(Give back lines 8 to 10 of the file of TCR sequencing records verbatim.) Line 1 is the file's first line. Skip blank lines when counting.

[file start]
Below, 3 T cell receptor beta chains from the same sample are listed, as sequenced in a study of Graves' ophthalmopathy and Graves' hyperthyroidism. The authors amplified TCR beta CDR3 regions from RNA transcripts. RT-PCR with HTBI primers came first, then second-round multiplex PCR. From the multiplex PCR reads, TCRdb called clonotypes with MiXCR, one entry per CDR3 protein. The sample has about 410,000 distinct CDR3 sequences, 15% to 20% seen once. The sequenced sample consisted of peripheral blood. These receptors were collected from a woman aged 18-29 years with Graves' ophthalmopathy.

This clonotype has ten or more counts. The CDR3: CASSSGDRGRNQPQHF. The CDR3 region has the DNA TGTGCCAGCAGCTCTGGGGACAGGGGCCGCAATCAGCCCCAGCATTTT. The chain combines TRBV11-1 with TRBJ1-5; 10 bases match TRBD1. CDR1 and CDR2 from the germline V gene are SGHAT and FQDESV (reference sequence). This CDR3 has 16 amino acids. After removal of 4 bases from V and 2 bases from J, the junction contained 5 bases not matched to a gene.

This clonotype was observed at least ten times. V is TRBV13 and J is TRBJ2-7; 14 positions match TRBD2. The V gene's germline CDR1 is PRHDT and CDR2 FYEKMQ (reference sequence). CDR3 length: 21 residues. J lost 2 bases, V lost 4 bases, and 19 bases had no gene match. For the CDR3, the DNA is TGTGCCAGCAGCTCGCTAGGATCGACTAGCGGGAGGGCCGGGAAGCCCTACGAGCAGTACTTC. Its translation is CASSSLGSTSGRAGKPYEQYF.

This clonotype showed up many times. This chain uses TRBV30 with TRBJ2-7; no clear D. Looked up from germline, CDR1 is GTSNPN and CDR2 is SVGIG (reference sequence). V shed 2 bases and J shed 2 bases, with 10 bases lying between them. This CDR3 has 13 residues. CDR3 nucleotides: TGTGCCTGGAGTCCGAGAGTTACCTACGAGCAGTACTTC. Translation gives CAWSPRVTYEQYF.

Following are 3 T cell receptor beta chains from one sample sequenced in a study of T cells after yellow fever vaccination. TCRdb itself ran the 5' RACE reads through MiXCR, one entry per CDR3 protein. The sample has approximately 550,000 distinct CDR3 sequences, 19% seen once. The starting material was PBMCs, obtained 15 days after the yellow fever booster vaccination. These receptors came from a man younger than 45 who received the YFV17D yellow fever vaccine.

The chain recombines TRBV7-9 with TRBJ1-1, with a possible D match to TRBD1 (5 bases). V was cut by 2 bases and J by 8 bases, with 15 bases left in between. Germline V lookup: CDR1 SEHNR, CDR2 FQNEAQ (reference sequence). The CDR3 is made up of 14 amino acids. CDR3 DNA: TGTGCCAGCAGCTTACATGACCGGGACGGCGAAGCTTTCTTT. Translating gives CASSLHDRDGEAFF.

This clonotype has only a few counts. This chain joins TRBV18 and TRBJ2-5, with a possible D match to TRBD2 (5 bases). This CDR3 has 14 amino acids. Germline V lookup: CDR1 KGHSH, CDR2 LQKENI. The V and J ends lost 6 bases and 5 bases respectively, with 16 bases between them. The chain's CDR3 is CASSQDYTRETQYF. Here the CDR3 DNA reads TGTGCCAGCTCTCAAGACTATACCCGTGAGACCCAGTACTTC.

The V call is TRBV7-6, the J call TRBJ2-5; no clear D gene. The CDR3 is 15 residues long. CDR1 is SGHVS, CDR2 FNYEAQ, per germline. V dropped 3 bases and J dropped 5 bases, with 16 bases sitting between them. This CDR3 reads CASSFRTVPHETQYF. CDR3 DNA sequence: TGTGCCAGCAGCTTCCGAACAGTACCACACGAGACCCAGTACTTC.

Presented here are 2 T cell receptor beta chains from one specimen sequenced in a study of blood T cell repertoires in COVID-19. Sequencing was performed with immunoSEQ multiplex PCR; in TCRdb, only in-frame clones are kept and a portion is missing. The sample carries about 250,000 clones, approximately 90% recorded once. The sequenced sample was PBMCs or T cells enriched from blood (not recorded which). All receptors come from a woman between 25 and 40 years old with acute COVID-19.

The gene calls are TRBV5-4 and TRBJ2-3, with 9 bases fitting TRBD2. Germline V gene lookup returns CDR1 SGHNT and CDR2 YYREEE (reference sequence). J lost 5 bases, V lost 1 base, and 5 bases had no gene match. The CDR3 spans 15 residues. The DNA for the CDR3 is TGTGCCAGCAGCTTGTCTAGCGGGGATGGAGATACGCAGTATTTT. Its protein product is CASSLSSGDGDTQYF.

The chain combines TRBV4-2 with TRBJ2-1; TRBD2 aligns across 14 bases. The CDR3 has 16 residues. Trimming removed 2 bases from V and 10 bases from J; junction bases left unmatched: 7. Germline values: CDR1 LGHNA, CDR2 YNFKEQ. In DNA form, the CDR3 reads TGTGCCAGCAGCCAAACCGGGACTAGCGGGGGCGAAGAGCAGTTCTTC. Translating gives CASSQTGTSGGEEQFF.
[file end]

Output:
The V call is TRBV7-6, the J call TRBJ2-5; no clear D gene. The CDR3 is 15 residues long. CDR1 is SGHVS, CDR2 FNYEAQ, per germline. V dropped 3 bases and J dropped 5 bases, with 16 bases sitting between them. This CDR3 reads CASSFRTVPHETQYF. CDR3 DNA sequence: TGTGCCAGCAGCTTCCGAACAGTACCACACGAGACCCAGTACTTC.

Presented here are 2 T cell receptor beta chains from one specimen sequenced in a study of blood T cell repertoires in COVID-19. Sequencing was performed with immunoSEQ multiplex PCR; in TCRdb, only in-frame clones are kept and a portion is missing. The sample carries about 250,000 clones, approximately 90% recorded once. The sequenced sample was PBMCs or T cells enriched from blood (not recorded which). All receptors come from a woman between 25 and 40 years old with acute COVID-19.

The gene calls are TRBV5-4 and TRBJ2-3, with 9 bases fitting TRBD2. Germline V gene lookup returns CDR1 SGHNT and CDR2 YYREEE (reference sequence). J lost 5 bases, V lost 1 base, and 5 bases had no gene match. The CDR3 spans 15 residues. The DNA for the CDR3 is TGTGCCAGCAGCTTGTCTAGCGGGGATGGAGATACGCAGTATTTT. Its protein product is CASSLSSGDGDTQYF.